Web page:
# M. Riesz extension theorem

The M. Riesz extension theorem is a theorem in mathematics, proved by Marcel Riesz [1] during his study of the problem of moments.[2]

## Formulation

Let E be a real vector space, F ⊂ E a vector subspace, and let K ⊂ E be a convex cone.

A linear functional φF → R is called K-positive, if it takes only non-negative values on the cone K:

$\phi(x) \geq 0 \quad \text{for} \quad x \in F \cap K.$

A linear functional ψE → R is called a K-positive extension of φ, if it is identical to φ in the domain of φ, and also returns a value of at least 0 for all points in the cone K:

$\psi|_F = \phi \quad \text{and} \quad \psi(x) \geq 0\quad \text{for} \quad x \in K.$

In general, a K-positive linear functional on F can not be extended to a $K$-positive linear functional on E. Already in two dimensions one obtains a counterexample taking K to be the upper halfplane with the open negative x-axis removed. If F is the real axis, then the positive functional φ(x, 0) = x can not be extended to a positive functional on the plane.

However, the extension exists under the additional assumption that for every y ∈ E there exists xF such that y − x ∈K; in other words, if E = K + F.

## Proof

By transfinite induction it is sufficient to consider the case dim E/F = 1.

Choose y ∈ E\F. Set

$\psi|_F = \phi, \quad \psi(y) = \sup \left\{ \phi(x) \, \mid \, x \in F, \, y - x \in K \right\},$

and extend ψ to E by linearity. Let us show that ψ is K-positive.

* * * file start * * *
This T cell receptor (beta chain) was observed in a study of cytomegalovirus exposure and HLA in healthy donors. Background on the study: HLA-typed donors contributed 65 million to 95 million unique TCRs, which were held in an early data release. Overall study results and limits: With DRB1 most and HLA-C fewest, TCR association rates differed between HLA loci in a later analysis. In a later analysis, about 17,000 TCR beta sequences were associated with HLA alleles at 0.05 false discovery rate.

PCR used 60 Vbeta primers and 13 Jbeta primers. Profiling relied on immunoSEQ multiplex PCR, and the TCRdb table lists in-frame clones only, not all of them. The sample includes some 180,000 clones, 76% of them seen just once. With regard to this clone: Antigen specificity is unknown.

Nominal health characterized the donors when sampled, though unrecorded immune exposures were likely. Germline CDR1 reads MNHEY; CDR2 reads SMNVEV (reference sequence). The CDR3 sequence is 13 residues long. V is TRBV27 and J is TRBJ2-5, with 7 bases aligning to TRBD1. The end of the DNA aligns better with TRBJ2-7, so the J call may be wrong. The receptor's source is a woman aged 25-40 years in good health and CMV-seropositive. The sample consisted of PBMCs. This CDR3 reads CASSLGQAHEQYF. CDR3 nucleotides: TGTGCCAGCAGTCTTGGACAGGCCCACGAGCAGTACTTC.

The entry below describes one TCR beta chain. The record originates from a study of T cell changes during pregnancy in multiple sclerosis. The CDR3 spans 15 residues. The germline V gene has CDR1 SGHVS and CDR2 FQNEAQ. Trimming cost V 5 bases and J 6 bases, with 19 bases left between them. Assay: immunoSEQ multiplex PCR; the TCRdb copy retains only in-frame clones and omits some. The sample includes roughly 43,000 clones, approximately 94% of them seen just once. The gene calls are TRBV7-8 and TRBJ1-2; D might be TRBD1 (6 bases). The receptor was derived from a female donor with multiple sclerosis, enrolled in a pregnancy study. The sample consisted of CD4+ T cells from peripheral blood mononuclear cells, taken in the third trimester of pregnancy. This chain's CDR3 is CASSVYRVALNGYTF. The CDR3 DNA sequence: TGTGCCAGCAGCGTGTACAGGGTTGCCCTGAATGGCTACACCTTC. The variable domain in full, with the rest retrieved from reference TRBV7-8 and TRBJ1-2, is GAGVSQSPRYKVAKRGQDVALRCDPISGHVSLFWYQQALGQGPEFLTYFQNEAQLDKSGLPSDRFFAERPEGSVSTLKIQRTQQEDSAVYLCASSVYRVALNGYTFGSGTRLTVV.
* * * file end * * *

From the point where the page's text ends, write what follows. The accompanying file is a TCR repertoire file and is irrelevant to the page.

Every point z in K is a positive linear multiple of either x + y or x − y for some x ∈ F. In the first case, z = a(y + x), therefore y− (x) = z/a  is in  K  with  −x  in  F . Hence

$\psi(y) \geq \psi(-x) = - \psi(x),$

therefore ψ(z) ≥ 0. In the second case, z = a(x − y), therefore y = x − z/a. Let x1 ∈ F be such that z1 = y − x1 ∈ K and ψ(x1) ≥ ψ(y) − ε. Then

$\psi(x) - \psi(x_1) = \psi(x-x_1) = \psi(z_1 + z/a) = \phi(z_1 + z/a) \geq 0~,$

therefore ψ(z) ≥ −a ε. Since this is true for arbitrary ε > 0, we obtain ψ(z) ≥ 0.

## Corollary: Krein's extension theorem

Let E be a real linear space, and let K ⊂ E be a convex cone. Let x ∈ E\(−K) be such that R x + K = E. Then there exists a K-positive linear functional φE → R such that φ(x) > 0.

## Connection to the Hahn–Banach theorem

Main article: Hahn–Banach theorem

The Hahn–Banach theorem can be deduced from the M. Riesz extension theorem.

Let V be a linear space, and let N be a sublinear function on V. Let φ be a functional on a subspace U ⊂ V that is dominated by N:

$\phi(x) \leq N(x), \quad x \in U.$

The Hahn–Banach theorem asserts that φ can be extended to a linear functional on V that is dominated by N.

To derive this from the M. Riesz extension theorem, define a convex cone K ⊂ R×V by

$K = \left\{ (a, x) \, \mid \, N(x) \leq a \right\}.$

Define a functional φ1 on R×U by

$\phi_1(a, x) = a - \phi(x).$

One can see that φ1 is K-positive, and that K + (R × U) = R × V. Therefore φ1 can be extended to a K-positive functional ψ1 on R×V. Then

$\psi(x) = - \psi_1(0, x)$

is the desired extension of φ. Indeed, if ψ(x) > N(x), we have: (N(x), x) ∈ K, whereas

$\psi_1(N(x), x) = N(x) - \psi(x) < 0,$